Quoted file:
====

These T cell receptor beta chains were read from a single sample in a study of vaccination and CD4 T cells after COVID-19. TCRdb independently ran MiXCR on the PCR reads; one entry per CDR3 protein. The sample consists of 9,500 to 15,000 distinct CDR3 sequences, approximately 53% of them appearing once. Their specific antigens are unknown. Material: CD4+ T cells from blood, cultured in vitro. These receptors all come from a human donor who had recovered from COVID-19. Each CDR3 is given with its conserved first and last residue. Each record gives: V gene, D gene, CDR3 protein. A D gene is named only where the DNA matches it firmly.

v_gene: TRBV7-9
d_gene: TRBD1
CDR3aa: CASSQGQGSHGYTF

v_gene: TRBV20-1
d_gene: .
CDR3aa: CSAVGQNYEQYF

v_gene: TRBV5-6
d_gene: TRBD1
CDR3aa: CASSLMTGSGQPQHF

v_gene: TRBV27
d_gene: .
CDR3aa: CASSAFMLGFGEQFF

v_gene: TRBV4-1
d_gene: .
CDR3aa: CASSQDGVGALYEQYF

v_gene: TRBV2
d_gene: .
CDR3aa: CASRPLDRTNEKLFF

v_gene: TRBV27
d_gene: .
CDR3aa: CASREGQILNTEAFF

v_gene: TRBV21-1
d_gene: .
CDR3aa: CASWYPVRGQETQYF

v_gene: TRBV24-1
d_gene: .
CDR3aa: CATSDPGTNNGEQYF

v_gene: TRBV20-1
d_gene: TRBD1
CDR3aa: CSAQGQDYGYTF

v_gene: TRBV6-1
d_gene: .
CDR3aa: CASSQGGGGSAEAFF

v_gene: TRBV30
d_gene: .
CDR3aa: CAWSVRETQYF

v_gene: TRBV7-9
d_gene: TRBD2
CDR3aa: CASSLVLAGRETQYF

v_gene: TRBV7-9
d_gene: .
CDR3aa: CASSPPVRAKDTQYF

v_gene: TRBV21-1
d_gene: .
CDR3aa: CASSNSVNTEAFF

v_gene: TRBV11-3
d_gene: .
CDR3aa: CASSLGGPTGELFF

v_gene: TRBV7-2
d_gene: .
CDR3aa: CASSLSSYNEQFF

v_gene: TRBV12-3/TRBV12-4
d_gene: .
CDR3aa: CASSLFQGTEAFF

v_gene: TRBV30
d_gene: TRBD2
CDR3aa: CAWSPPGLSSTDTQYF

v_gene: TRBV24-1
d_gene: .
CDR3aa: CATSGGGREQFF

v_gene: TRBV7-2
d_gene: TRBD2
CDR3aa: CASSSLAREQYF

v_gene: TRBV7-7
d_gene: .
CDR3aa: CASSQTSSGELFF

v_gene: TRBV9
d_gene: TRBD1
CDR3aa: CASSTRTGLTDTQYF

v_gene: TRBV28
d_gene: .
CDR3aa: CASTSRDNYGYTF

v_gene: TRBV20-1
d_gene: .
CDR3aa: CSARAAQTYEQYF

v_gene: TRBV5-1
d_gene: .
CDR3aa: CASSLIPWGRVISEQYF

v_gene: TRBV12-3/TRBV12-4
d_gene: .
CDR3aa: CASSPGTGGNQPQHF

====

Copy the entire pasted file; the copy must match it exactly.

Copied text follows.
These T cell receptor beta chains were read from a single sample in a study of vaccination and CD4 T cells after COVID-19. TCRdb independently ran MiXCR on the PCR reads; one entry per CDR3 protein. The sample consists of 9,500 to 15,000 distinct CDR3 sequences, approximately 53% of them appearing once. Their specific antigens are unknown. Material: CD4+ T cells from blood, cultured in vitro. These receptors all come from a human donor who had recovered from COVID-19. Each CDR3 is given with its conserved first and last residue. Each record gives: V gene, D gene, CDR3 protein. A D gene is named only where the DNA matches it firmly.

v_gene: TRBV7-9
d_gene: TRBD1
CDR3aa: CASSQGQGSHGYTF

v_gene: TRBV20-1
d_gene: .
CDR3aa: CSAVGQNYEQYF

v_gene: TRBV5-6
d_gene: TRBD1
CDR3aa: CASSLMTGSGQPQHF

v_gene: TRBV27
d_gene: .
CDR3aa: CASSAFMLGFGEQFF

v_gene: TRBV4-1
d_gene: .
CDR3aa: CASSQDGVGALYEQYF

v_gene: TRBV2
d_gene: .
CDR3aa: CASRPLDRTNEKLFF

v_gene: TRBV27
d_gene: .
CDR3aa: CASREGQILNTEAFF

v_gene: TRBV21-1
d_gene: .
CDR3aa: CASWYPVRGQETQYF

v_gene: TRBV24-1
d_gene: .
CDR3aa: CATSDPGTNNGEQYF

v_gene: TRBV20-1
d_gene: TRBD1
CDR3aa: CSAQGQDYGYTF

v_gene: TRBV6-1
d_gene: .
CDR3aa: CASSQGGGGSAEAFF

v_gene: TRBV30
d_gene: .
CDR3aa: CAWSVRETQYF

v_gene: TRBV7-9
d_gene: TRBD2
CDR3aa: CASSLVLAGRETQYF

v_gene: TRBV7-9
d_gene: .
CDR3aa: CASSPPVRAKDTQYF

v_gene: TRBV21-1
d_gene: .
CDR3aa: CASSNSVNTEAFF

v_gene: TRBV11-3
d_gene: .
CDR3aa: CASSLGGPTGELFF

v_gene: TRBV7-2
d_gene: .
CDR3aa: CASSLSSYNEQFF

v_gene: TRBV12-3/TRBV12-4
d_gene: .
CDR3aa: CASSLFQGTEAFF

v_gene: TRBV30
d_gene: TRBD2
CDR3aa: CAWSPPGLSSTDTQYF

v_gene: TRBV24-1
d_gene: .
CDR3aa: CATSGGGREQFF

v_gene: TRBV7-2
d_gene: TRBD2
CDR3aa: CASSSLAREQYF

v_gene: TRBV7-7
d_gene: .
CDR3aa: CASSQTSSGELFF

v_gene: TRBV9
d_gene: TRBD1
CDR3aa: CASSTRTGLTDTQYF

v_gene: TRBV28
d_gene: .
CDR3aa: CASTSRDNYGYTF

v_gene: TRBV20-1
d_gene: .
CDR3aa: CSARAAQTYEQYF

v_gene: TRBV5-1
d_gene: .
CDR3aa: CASSLIPWGRVISEQYF

v_gene: TRBV12-3/TRBV12-4
d_gene: .
CDR3aa: CASSPGTGGNQPQHF